Remember when I decided to make the chicken yard pretty last year? Well I’m at it again. This time I went with planters that are up high and out of ‘chicken reach’ so they should be pretty safe.
I didn’t want to spend a lot for this little project since it is just a chicken yard and I am a self-proclaimed bargainista, but I still wanted it to be cute. I’d seen wall planters made of various materials and realized they were just simple pockets of fabric. I’m not a sewer so I brainstormed what might provide an inexpensive, already sewn fabric pocket. Then the light bulb went off – a fabric shoe organizer!
I snagged this one at Fred Meyer for around $10. I only needed 4 pockets but I figured it the idea panned out I could always make more for other spots too. It was an added bonus that it was a cool grey fabric rather than the typical canvas ones I’ve seen that would show dirt immediately.
Luckily each row was exactly 4 pockets! I cut off one row, leaving the seam and trim at the bottom. From there I cut down the center of the stitching on the trim between each pocket to create 4 individual pockets.
I filled each with dirt and a plant while on skype with my mom on a sunny afternoon and then recruited the Hubs to help me hang them. We folded over the top section of fabric for a bit more strength and just screwed them into the post using deck screws.
Although the screws are noticeable from the side angle, they blend in when you look at the planters from the front of the yard which is the typical way they will be seen. Plus as the plants grow they should help hide them even more. Hopefully they will have enough time to really fill in and start to trail over before the season wraps.
I also decided to give the block planters at the bottom of the posts another try. The canvas curtains I made last summer didn’t survive well so this time we used scrap clear panels left over from building the green house. It keeps the sight lines open for both the cluckers and the dogs, but prevents the chickens from decimating the plants.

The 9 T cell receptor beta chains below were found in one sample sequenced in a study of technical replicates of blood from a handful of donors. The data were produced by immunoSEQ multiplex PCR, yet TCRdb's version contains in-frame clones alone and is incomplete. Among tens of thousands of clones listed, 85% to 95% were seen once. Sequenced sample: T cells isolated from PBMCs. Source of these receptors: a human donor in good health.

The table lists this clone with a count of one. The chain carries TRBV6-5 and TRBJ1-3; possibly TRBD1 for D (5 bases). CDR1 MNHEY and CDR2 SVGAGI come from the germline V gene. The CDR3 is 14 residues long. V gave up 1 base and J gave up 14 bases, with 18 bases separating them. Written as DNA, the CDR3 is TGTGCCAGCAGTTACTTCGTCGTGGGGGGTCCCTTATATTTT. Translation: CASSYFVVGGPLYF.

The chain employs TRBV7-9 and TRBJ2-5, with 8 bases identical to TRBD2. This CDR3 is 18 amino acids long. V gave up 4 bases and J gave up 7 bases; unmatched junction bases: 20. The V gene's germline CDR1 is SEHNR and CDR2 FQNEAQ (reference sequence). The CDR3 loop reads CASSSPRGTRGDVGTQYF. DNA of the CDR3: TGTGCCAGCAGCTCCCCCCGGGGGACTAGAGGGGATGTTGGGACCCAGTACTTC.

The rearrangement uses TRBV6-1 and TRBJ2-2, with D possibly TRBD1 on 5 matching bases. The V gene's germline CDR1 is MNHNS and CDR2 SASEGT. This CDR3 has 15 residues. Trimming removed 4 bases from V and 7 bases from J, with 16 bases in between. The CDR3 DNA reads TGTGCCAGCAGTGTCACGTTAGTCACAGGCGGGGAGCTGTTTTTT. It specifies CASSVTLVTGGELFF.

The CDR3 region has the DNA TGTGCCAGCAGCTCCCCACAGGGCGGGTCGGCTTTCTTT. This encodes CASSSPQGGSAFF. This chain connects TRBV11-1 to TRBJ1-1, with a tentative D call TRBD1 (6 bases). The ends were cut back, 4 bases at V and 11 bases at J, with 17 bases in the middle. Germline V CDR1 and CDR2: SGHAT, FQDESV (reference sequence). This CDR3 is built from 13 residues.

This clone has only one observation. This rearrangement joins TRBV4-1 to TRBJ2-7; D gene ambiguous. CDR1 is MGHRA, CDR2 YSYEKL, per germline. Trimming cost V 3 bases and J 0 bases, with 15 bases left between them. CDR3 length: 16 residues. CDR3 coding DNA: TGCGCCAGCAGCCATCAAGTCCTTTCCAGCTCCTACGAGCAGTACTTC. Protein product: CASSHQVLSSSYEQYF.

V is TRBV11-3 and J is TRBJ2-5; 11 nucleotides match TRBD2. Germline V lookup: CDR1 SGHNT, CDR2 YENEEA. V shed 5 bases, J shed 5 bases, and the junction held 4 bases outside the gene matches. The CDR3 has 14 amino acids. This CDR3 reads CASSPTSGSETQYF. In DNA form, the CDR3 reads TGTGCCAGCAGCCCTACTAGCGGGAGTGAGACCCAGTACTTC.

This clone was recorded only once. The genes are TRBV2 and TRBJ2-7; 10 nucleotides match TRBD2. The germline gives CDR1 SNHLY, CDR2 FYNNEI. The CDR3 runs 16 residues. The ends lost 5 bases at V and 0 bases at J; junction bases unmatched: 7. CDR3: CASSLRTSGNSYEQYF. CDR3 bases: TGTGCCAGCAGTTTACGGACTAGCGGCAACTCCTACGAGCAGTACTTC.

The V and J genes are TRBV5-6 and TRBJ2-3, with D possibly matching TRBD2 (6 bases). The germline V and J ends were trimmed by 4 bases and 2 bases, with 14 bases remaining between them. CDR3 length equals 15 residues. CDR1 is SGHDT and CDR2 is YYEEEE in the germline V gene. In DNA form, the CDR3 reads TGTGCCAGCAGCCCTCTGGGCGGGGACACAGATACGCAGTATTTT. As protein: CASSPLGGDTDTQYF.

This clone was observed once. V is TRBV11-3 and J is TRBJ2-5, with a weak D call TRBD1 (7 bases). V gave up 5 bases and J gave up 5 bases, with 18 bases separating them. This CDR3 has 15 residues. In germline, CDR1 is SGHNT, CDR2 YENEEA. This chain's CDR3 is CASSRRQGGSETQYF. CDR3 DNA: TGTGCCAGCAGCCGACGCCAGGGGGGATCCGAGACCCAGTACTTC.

The chickens were not to pleased with this innovation and kept trying to peck at the leaves through the plastic! They eventually gave up and went on about their clucking business elsewhere in the yard. This time around I filled the blocks with mint, transplanted from the rain garden where it ended up after being in the herb container 2 summers ago. Those who have grown mint, know it is super hardy so it can take some tough love, will return year after year and should spread to fill in a bit more. I will have to watch that it doesn’t spread out from the blocks but it’s easy enough to remove if I catch it early so I’m not to worried. Plus it will help keep things smelling pretty – because this is a chicken yard and there is always a constant supply of “fertilizer”!
Because we used scrap panels each is a bit different size so the panels don’t all line up with each other. It doesn’t really bother me in person but looking at this image I really notice it. If it still bugs me in a few weeks I’ll have the hubs cut the two larger ones down to match.
I put another clear panel on the front of the yard and added marigolds there for a bit of color. Now if I could just get that darn walkway covered with gravel like I’ve been planning this space might start to really look complete. Hopefully that will happen before the end of the season, but if not it will be on the list again next summer. 🙂